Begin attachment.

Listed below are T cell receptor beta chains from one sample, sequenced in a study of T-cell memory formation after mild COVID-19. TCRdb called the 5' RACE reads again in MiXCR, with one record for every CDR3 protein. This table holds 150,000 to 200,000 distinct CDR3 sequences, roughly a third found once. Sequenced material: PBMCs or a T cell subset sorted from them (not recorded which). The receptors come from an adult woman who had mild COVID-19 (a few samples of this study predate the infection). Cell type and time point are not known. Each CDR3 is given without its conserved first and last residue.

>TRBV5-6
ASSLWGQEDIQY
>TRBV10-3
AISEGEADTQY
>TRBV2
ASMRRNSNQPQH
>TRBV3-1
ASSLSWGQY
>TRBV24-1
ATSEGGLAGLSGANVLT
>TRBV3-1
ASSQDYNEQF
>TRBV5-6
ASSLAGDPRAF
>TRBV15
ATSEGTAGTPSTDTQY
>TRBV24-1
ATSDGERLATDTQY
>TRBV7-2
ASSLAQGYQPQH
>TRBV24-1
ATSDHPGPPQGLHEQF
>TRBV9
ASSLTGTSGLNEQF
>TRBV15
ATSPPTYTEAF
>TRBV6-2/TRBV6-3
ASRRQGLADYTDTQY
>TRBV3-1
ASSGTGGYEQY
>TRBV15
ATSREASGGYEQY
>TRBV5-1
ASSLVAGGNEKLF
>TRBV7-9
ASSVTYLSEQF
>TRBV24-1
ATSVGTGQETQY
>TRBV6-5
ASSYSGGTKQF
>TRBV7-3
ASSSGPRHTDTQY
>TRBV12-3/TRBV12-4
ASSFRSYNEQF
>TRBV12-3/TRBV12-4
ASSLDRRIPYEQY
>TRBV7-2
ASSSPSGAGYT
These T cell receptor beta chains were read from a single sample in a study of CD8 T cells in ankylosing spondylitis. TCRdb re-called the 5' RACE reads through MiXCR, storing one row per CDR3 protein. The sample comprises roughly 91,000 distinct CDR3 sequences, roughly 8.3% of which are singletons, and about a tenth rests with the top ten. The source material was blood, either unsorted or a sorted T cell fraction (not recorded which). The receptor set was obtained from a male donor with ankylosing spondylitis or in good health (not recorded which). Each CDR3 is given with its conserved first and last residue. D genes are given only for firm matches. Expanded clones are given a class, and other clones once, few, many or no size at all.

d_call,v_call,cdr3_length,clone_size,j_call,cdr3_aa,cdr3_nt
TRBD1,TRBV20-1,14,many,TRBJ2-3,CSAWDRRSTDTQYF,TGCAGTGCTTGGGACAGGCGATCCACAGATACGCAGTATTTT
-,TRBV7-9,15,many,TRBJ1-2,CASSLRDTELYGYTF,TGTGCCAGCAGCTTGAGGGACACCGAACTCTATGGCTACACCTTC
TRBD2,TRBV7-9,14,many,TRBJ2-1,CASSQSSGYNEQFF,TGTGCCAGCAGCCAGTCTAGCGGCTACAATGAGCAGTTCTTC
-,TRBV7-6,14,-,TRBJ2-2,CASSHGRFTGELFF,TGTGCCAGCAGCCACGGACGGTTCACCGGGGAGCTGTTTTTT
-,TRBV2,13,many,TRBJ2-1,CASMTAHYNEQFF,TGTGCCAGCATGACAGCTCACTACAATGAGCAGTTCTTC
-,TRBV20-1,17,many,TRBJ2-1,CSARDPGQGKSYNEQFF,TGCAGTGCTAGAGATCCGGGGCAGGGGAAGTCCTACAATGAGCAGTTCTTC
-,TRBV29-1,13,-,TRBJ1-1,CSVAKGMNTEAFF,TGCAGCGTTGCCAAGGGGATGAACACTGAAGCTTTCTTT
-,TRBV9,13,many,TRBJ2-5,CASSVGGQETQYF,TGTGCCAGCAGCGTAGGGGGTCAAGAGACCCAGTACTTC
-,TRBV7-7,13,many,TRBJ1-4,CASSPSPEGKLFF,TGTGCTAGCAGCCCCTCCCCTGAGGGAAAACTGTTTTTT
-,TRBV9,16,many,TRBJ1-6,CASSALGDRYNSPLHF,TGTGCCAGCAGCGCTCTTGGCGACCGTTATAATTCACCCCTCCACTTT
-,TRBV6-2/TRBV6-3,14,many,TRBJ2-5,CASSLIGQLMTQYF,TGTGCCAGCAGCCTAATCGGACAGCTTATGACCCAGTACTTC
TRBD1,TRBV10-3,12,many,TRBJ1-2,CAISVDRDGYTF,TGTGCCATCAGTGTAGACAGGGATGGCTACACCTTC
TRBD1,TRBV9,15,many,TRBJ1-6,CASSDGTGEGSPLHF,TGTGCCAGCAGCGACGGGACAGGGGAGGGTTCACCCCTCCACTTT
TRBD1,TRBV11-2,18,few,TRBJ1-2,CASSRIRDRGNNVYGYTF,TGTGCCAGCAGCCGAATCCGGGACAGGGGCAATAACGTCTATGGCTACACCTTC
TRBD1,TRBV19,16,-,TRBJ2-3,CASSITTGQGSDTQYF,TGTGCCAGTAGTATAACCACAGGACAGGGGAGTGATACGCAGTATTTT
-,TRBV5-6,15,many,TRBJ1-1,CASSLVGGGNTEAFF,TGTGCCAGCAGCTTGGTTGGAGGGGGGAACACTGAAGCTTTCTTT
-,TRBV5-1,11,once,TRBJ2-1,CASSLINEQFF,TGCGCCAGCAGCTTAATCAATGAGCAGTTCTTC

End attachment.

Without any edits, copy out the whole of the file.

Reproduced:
Listed below are T cell receptor beta chains from one sample, sequenced in a study of T-cell memory formation after mild COVID-19. TCRdb called the 5' RACE reads again in MiXCR, with one record for every CDR3 protein. This table holds 150,000 to 200,000 distinct CDR3 sequences, roughly a third found once. Sequenced material: PBMCs or a T cell subset sorted from them (not recorded which). The receptors come from an adult woman who had mild COVID-19 (a few samples of this study predate the infection). Cell type and time point are not known. Each CDR3 is given without its conserved first and last residue.

>TRBV5-6
ASSLWGQEDIQY
>TRBV10-3
AISEGEADTQY
>TRBV2
ASMRRNSNQPQH
>TRBV3-1
ASSLSWGQY
>TRBV24-1
ATSEGGLAGLSGANVLT
>TRBV3-1
ASSQDYNEQF
>TRBV5-6
ASSLAGDPRAF
>TRBV15
ATSEGTAGTPSTDTQY
>TRBV24-1
ATSDGERLATDTQY
>TRBV7-2
ASSLAQGYQPQH
>TRBV24-1
ATSDHPGPPQGLHEQF
>TRBV9
ASSLTGTSGLNEQF
>TRBV15
ATSPPTYTEAF
>TRBV6-2/TRBV6-3
ASRRQGLADYTDTQY
>TRBV3-1
ASSGTGGYEQY
>TRBV15
ATSREASGGYEQY
>TRBV5-1
ASSLVAGGNEKLF
>TRBV7-9
ASSVTYLSEQF
>TRBV24-1
ATSVGTGQETQY
>TRBV6-5
ASSYSGGTKQF
>TRBV7-3
ASSSGPRHTDTQY
>TRBV12-3/TRBV12-4
ASSFRSYNEQF
>TRBV12-3/TRBV12-4
ASSLDRRIPYEQY
>TRBV7-2
ASSSPSGAGYT
These T cell receptor beta chains were read from a single sample in a study of CD8 T cells in ankylosing spondylitis. TCRdb re-called the 5' RACE reads through MiXCR, storing one row per CDR3 protein. The sample comprises roughly 91,000 distinct CDR3 sequences, roughly 8.3% of which are singletons, and about a tenth rests with the top ten. The source material was blood, either unsorted or a sorted T cell fraction (not recorded which). The receptor set was obtained from a male donor with ankylosing spondylitis or in good health (not recorded which). Each CDR3 is given with its conserved first and last residue. D genes are given only for firm matches. Expanded clones are given a class, and other clones once, few, many or no size at all.

d_call,v_call,cdr3_length,clone_size,j_call,cdr3_aa,cdr3_nt
TRBD1,TRBV20-1,14,many,TRBJ2-3,CSAWDRRSTDTQYF,TGCAGTGCTTGGGACAGGCGATCCACAGATACGCAGTATTTT
-,TRBV7-9,15,many,TRBJ1-2,CASSLRDTELYGYTF,TGTGCCAGCAGCTTGAGGGACACCGAACTCTATGGCTACACCTTC
TRBD2,TRBV7-9,14,many,TRBJ2-1,CASSQSSGYNEQFF,TGTGCCAGCAGCCAGTCTAGCGGCTACAATGAGCAGTTCTTC
-,TRBV7-6,14,-,TRBJ2-2,CASSHGRFTGELFF,TGTGCCAGCAGCCACGGACGGTTCACCGGGGAGCTGTTTTTT
-,TRBV2,13,many,TRBJ2-1,CASMTAHYNEQFF,TGTGCCAGCATGACAGCTCACTACAATGAGCAGTTCTTC
-,TRBV20-1,17,many,TRBJ2-1,CSARDPGQGKSYNEQFF,TGCAGTGCTAGAGATCCGGGGCAGGGGAAGTCCTACAATGAGCAGTTCTTC
-,TRBV29-1,13,-,TRBJ1-1,CSVAKGMNTEAFF,TGCAGCGTTGCCAAGGGGATGAACACTGAAGCTTTCTTT
-,TRBV9,13,many,TRBJ2-5,CASSVGGQETQYF,TGTGCCAGCAGCGTAGGGGGTCAAGAGACCCAGTACTTC
-,TRBV7-7,13,many,TRBJ1-4,CASSPSPEGKLFF,TGTGCTAGCAGCCCCTCCCCTGAGGGAAAACTGTTTTTT
-,TRBV9,16,many,TRBJ1-6,CASSALGDRYNSPLHF,TGTGCCAGCAGCGCTCTTGGCGACCGTTATAATTCACCCCTCCACTTT
-,TRBV6-2/TRBV6-3,14,many,TRBJ2-5,CASSLIGQLMTQYF,TGTGCCAGCAGCCTAATCGGACAGCTTATGACCCAGTACTTC
TRBD1,TRBV10-3,12,many,TRBJ1-2,CAISVDRDGYTF,TGTGCCATCAGTGTAGACAGGGATGGCTACACCTTC
TRBD1,TRBV9,15,many,TRBJ1-6,CASSDGTGEGSPLHF,TGTGCCAGCAGCGACGGGACAGGGGAGGGTTCACCCCTCCACTTT
TRBD1,TRBV11-2,18,few,TRBJ1-2,CASSRIRDRGNNVYGYTF,TGTGCCAGCAGCCGAATCCGGGACAGGGGCAATAACGTCTATGGCTACACCTTC
TRBD1,TRBV19,16,-,TRBJ2-3,CASSITTGQGSDTQYF,TGTGCCAGTAGTATAACCACAGGACAGGGGAGTGATACGCAGTATTTT
-,TRBV5-6,15,many,TRBJ1-1,CASSLVGGGNTEAFF,TGTGCCAGCAGCTTGGTTGGAGGGGGGAACACTGAAGCTTTCTTT
-,TRBV5-1,11,once,TRBJ2-1,CASSLINEQFF,TGCGCCAGCAGCTTAATCAATGAGCAGTTCTTC